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Diplomatic immunity

The sexual assault case, involving a foreign diplomat from Saudi Arabia has raised key questions surrounding the nature of diplomatic immunity. For the uninitiated, a diplomat from the Saudi Arabian embassy in New Delhi has been accused of sexually assaulting and facilitating the gang rapes of two Nepali domestic helpers. The incident has caused a diplomatic standoff between the two nations, despite separate reports from two medical boards stating that the victims were subjected to sexual assault. In response, New Delhi has asked the Saudi government to waive the accused diplomat’s immunity from Indian law. The Saudi government, meanwhile, has denied the charges. Moreover, it issued a protest to the Indian government, complaining about the Gurgaon police’s behaviour in the matter. Latest reports indicate that the Saudi government is unlikely to waive it for the diplomat. The only likely recourse left for the Indian government is to declare the diplomat “persona non grata”, thus compelling the Saudi government to call its diplomat back to his home country. While the issue of sexual assault remains pertinent to the debate on diplomatic immunity, this column shall focus on the dynamics surrounding it with pertinent examples.  

For the uninitiated, diplomatic immunity refers to the exemption a foreign diplomat is given from certain laws and taxes in the particular country where they are posted.  Its stated aim was to allow diplomats to function independently in a particular country, bereft of possible threats from the host nations. Diplomatic immunity is governed under two international conventions — the Convention on Diplomatic Relations, 1961, and the Convention on Consular Relations, 1963. Clubbing the two together, it is called the Vienna Convention. It has been ratified by 187 countries, including India. However, there is a difference in the type of immunity issued to diplomats posted in embassies and consulates. Under the Convention on Diplomatic Relations, 1961, a diplomat cannot be arrested or detained. What’s more, the diplomat’s house will enjoy the same protection as the embassy.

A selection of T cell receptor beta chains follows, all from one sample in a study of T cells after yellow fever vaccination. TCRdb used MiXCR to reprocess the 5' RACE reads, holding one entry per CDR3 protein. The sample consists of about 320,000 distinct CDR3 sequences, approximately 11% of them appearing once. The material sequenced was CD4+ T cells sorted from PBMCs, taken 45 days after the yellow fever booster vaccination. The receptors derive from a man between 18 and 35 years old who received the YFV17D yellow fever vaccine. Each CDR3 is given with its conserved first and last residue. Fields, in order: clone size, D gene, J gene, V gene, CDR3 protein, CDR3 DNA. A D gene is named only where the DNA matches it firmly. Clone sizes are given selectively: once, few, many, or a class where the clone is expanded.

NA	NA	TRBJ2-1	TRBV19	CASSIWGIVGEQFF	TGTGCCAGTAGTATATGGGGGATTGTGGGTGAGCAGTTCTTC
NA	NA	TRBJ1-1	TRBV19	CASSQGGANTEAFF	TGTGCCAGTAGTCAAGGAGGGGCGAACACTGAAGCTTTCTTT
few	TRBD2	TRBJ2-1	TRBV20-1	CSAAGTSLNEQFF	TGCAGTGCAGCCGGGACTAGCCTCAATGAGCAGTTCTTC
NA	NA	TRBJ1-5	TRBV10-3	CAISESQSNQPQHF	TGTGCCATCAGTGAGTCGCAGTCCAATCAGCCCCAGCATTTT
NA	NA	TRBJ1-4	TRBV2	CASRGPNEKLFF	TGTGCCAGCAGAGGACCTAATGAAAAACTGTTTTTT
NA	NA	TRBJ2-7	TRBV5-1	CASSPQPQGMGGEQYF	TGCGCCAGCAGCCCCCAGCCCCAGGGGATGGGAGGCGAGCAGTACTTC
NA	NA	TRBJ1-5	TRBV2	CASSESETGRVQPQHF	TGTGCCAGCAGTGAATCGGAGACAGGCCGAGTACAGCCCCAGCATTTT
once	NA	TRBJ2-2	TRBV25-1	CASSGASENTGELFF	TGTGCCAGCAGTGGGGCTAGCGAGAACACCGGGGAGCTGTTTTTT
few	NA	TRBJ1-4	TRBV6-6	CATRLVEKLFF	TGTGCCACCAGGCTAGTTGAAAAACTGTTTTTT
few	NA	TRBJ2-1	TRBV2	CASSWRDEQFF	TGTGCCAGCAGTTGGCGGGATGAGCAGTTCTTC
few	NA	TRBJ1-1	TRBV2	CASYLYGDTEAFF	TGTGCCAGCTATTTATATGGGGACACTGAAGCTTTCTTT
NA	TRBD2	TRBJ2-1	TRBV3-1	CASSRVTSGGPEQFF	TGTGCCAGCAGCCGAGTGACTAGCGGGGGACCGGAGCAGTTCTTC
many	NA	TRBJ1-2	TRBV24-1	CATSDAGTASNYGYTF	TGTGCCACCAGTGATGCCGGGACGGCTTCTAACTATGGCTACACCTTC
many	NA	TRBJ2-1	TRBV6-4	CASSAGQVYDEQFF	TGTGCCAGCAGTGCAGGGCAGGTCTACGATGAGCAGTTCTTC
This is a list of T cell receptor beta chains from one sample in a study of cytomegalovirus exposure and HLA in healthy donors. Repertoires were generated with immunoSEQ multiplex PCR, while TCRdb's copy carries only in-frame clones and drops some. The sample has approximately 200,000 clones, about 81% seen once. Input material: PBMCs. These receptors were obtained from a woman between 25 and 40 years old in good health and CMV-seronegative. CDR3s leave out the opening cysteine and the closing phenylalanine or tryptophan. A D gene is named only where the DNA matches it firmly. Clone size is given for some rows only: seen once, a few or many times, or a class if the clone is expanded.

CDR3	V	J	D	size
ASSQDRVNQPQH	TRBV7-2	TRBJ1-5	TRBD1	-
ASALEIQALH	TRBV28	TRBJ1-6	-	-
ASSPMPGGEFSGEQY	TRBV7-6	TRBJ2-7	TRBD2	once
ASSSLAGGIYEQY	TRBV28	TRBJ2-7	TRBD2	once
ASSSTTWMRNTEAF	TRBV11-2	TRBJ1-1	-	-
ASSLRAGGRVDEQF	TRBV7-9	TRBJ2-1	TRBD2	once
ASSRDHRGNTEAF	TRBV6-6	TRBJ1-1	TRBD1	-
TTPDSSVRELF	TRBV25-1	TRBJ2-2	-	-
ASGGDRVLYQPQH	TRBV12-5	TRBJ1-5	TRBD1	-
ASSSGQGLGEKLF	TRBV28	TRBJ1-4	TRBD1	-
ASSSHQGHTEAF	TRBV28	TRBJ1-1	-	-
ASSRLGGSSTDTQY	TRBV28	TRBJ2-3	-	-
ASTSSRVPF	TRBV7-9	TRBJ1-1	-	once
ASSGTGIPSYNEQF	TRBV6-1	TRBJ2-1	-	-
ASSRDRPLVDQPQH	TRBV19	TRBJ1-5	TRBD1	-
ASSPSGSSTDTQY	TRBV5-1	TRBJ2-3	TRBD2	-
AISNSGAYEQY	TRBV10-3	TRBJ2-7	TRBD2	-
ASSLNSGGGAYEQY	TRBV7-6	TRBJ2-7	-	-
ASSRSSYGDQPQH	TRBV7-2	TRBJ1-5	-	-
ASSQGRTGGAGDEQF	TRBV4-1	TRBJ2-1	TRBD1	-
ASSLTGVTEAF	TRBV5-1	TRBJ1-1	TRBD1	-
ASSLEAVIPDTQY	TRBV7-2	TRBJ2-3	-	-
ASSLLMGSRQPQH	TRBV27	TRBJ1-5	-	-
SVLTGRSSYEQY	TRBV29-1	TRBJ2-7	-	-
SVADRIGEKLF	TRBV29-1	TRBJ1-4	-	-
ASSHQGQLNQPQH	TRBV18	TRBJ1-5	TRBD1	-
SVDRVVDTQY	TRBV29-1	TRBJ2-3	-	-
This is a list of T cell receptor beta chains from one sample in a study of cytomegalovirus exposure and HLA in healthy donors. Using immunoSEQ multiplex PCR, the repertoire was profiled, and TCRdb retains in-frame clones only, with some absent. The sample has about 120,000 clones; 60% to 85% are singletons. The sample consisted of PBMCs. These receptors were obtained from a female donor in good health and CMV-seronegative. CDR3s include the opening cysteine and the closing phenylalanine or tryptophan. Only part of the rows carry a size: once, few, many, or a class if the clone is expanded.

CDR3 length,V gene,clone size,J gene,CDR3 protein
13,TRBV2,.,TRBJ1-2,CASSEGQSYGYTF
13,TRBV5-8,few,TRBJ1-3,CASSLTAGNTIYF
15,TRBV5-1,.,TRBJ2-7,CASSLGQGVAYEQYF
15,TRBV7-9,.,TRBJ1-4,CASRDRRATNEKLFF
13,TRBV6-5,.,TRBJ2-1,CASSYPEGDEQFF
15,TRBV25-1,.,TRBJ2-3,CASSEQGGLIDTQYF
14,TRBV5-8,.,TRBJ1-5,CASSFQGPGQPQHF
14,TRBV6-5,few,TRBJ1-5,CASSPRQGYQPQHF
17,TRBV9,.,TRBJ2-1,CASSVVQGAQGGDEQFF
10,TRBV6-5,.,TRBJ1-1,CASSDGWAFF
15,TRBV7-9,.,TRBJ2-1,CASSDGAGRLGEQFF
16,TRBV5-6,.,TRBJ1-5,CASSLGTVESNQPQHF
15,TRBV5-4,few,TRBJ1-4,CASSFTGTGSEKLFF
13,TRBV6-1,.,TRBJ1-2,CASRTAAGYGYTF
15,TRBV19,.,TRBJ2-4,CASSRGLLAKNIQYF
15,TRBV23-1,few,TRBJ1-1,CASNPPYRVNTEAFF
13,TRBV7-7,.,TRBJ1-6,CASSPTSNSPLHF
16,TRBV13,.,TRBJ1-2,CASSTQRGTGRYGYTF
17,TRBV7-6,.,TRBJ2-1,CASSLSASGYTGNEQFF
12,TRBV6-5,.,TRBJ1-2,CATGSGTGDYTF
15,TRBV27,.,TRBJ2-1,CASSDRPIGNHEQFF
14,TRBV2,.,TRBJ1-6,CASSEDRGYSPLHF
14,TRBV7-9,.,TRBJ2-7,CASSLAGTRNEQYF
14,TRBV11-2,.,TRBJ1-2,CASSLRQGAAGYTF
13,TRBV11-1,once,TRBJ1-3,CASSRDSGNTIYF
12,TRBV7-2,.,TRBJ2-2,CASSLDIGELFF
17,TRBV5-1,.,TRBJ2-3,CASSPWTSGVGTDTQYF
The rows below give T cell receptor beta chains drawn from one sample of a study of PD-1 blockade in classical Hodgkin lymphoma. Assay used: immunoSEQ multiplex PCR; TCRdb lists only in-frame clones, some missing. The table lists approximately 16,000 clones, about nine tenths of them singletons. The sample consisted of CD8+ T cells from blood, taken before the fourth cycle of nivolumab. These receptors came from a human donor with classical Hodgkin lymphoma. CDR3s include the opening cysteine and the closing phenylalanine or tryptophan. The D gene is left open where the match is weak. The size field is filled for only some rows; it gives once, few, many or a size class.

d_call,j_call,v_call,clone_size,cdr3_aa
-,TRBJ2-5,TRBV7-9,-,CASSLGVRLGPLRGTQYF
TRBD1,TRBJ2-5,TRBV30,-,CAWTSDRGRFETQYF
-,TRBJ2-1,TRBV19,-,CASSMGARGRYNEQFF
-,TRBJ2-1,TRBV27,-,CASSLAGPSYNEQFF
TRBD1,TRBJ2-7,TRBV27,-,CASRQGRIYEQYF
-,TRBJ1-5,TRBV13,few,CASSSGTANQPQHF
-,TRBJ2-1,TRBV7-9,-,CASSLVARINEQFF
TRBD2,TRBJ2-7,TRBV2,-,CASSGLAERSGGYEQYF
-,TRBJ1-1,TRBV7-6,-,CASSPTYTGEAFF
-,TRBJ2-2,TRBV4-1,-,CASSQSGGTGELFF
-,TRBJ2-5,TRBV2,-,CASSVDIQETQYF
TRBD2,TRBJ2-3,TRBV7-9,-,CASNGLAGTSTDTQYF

According to the Saudi government, it is this very rule that the Gurgaon police broke by barging into the diplomat’s flat, where the two women were held hostage. Suffice to say, the Saudi government could have acted differently and waived the immunity its diplomat enjoyed since this serious crime had nothing to do with his job profile or official duties. Instead, Riyadh has decided to brazen it out. The current case takes us back to 2013, when Devyani Khobragade, a deputy consul general at the Indian consulate in New York, was arrested for not paying the minimum wage to her domestic help, as per US law. The difference then was that she was a diplomat in the Indian consulate, which under the Vienna Convention on Consular Relations, provided her with only limited immunity from US laws. New Delhi sidestepped this very rule by transferring Khobragade to the Permanent Mission of India to the United Nations, which has the status of an embassy. The move to the Permanent Mission gave her full immunity. Another case, which received wide media coverage, was the case of Raymond Allen Davis, a contractor with the Central Intelligence Agency in 2011. Davis had reportedly killed two armed men in Lahore, Pakistan. In response, Pakistani officials had Davis jailed and criminally charged with double murder and the illegal possession of a firearm. The incident had led to a full-blown diplomatic standoff between Islamabad and Washington. Although Davis was stationed at the consulate in Lahore, he was let go after the families of the two killed men were paid $2.4 million in the form of compensation, which is popularly referred to as “blood money”.
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